So what class is Sun Tzu? Alexander the Great? 

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Well yeah, most D&D monsters are stupid. Why does an Allip exist?

 

I don't get your point otherwise. 

 

 

Because you want something that has a specific set of powers that enable it to perform its vendetta, which is why the "noble" Lord Crapface has started going crazy, and which is why someone(maybe Lord Crapface himself) hired the party to find a way to fix it. In doing so they find out that Lord Crapface has a penchant for tormenting individual townsfolk by acting like some twisted Mafia don, raising their individual taxes, stealing their stuff, driving them to suicide by slowly stripping them of everything that allows them to live. When the party finds this out, they take a dim view of Lord Crapface, and maybe they stage a rebellion or something. It's a monster that basically exists to be a plot device.

 

Just like how there are a lot of monsters in the books that aren't actually meant to be enemies. How many times do you think a party of adventurers is actually going to be fighting a Trumpet Archon or a Solar? Unless the party is evil, those creatures are more likely to serve as NPCs that provide some kind of information, guidance, or combat aid than to be something that the party charges into combat against.

 

A wizard is great at what? Knowing about the things they've spent literally years/decades reading and researching about?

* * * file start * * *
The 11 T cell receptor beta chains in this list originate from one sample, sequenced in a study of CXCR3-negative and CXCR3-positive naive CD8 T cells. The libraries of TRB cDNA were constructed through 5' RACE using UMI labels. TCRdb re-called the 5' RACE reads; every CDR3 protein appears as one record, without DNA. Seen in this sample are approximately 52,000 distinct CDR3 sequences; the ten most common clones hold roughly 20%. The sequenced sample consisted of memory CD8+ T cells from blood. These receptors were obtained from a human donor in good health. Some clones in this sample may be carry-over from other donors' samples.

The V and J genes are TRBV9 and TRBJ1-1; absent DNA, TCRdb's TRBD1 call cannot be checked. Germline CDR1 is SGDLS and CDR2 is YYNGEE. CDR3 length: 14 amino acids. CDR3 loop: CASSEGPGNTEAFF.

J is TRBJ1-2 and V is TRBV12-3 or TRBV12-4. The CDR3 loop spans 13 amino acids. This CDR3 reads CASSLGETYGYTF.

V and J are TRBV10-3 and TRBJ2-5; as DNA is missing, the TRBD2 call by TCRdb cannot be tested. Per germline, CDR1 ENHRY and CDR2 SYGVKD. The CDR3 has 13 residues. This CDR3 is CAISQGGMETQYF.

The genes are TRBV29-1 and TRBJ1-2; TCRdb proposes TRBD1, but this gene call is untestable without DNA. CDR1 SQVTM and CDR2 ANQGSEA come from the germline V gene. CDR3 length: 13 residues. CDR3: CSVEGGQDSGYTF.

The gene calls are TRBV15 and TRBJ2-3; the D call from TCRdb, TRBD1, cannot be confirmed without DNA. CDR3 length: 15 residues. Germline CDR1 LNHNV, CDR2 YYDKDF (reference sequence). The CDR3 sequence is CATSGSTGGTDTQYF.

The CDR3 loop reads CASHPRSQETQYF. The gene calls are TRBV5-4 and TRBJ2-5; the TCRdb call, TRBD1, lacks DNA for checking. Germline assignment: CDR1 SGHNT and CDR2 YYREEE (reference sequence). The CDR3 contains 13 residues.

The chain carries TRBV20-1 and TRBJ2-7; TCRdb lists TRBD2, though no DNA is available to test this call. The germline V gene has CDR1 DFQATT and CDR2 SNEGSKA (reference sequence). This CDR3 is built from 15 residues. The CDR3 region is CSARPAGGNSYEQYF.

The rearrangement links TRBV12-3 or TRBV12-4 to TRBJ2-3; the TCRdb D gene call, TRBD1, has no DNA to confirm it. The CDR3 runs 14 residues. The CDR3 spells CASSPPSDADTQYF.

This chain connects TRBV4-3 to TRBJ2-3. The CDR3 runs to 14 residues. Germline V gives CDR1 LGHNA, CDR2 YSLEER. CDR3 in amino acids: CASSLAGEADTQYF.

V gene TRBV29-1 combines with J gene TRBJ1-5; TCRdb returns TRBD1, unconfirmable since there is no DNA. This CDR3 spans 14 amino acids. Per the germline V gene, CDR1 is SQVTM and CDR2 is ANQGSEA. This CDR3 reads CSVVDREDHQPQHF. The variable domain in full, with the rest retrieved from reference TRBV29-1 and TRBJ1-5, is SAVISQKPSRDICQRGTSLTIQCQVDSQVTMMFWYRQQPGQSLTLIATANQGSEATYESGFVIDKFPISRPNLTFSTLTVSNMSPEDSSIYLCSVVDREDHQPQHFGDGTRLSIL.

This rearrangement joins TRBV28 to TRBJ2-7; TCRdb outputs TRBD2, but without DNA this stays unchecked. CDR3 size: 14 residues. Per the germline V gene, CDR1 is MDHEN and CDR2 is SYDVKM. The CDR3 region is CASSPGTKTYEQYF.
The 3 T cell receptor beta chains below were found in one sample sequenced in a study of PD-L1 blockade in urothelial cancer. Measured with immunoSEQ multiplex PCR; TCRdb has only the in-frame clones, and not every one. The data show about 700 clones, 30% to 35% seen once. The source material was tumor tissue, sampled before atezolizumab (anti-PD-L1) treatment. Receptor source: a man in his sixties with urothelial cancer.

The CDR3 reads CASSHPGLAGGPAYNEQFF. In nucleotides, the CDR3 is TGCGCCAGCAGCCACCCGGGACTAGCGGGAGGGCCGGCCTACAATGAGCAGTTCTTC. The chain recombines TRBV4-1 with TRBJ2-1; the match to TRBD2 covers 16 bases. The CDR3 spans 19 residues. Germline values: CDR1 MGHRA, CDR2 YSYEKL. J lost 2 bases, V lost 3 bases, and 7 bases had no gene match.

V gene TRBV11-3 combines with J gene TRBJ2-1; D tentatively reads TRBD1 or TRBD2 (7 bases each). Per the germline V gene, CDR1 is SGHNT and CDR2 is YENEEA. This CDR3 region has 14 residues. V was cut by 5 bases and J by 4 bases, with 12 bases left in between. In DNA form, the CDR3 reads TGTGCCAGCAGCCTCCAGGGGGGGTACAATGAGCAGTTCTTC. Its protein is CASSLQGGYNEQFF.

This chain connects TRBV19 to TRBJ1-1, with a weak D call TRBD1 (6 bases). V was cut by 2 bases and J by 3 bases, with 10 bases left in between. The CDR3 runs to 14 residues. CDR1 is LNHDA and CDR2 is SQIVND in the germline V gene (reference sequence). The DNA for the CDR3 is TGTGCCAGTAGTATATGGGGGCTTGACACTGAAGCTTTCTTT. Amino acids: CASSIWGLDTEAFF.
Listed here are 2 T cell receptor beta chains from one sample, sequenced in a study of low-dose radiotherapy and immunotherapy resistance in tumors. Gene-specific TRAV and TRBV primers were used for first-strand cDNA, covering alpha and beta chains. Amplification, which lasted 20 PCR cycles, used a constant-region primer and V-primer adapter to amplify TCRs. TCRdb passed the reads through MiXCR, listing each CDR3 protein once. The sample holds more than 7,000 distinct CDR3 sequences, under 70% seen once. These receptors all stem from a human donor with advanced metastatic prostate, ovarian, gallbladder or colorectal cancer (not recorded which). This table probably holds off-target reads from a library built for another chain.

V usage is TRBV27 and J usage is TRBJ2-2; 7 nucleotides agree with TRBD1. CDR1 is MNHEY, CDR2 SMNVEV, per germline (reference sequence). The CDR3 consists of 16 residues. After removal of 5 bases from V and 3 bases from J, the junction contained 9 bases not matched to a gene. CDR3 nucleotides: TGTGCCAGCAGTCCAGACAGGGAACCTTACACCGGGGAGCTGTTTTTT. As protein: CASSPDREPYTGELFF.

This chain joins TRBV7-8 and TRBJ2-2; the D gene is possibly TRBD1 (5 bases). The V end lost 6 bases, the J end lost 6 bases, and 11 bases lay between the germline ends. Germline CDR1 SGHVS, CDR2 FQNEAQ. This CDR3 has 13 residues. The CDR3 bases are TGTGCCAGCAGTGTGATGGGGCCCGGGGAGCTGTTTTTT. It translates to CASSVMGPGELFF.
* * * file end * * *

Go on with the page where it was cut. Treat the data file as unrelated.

This is my point exactly! A professional soldier will spend years/decades studying the enemy and should have detailed knowledge of them. But the professional soldier class.. does not. 

 

Maybe it's because we have clearly very different ideas of what a D&D fighter is, but in my games, they're not professional soldiers in anything resembling the modern ideal. At best they're veteran mercenaries, swords for hire, maybe warlords. They don't spend years studying, they spend years doing, which is mostly long stretches of dealing with orcs and kobolds, and brief moments fighting horrors and nightmares that the wizard/cleric says "use your silver dagger" or "aim for the glowing necklace" or whatever weird elf thing needed to kill the abomination. 

 

 

So what class is Sun Tzu? Alexander the Great? 

 

 

I'll agree with you that I find it wrong that Fighters don't get more skills. But at the same time, I know that in the medieval world a professional soldier was just someone that was decent at fighting and got paid to do it. They weren't super-intelligent one man armies, they were just guys who managed to survive long enough to make a living fighting. The only reason they would know the general tactics and weaponry of the enemy is because they all tended to use the same tactics and weaponry didn't really see much more than minor regional variation.

 

As for what class Sun Tzu and Alexander the Great would be, I think they'd just be a Fighter with high Intelligence and Wisdom. Maybe a Fighter/Ranger multiclass. They were good at tactics and strategy. Those two things don't really require them to know every little thing about their enemy other than the general tactics that an enemy is going to use. And when you're fighting someone that fights almost identically to you, that's easy enough to do. Especially when you're fighting the same people that your ancestors have been fighting for the last 200+ years, which is what both Alexander and Sun Tzu were doing.

 

But trying to assign D&D classes to people or non-D&D characters is usually pretty hard, because D&D classes are usually very singly-focused.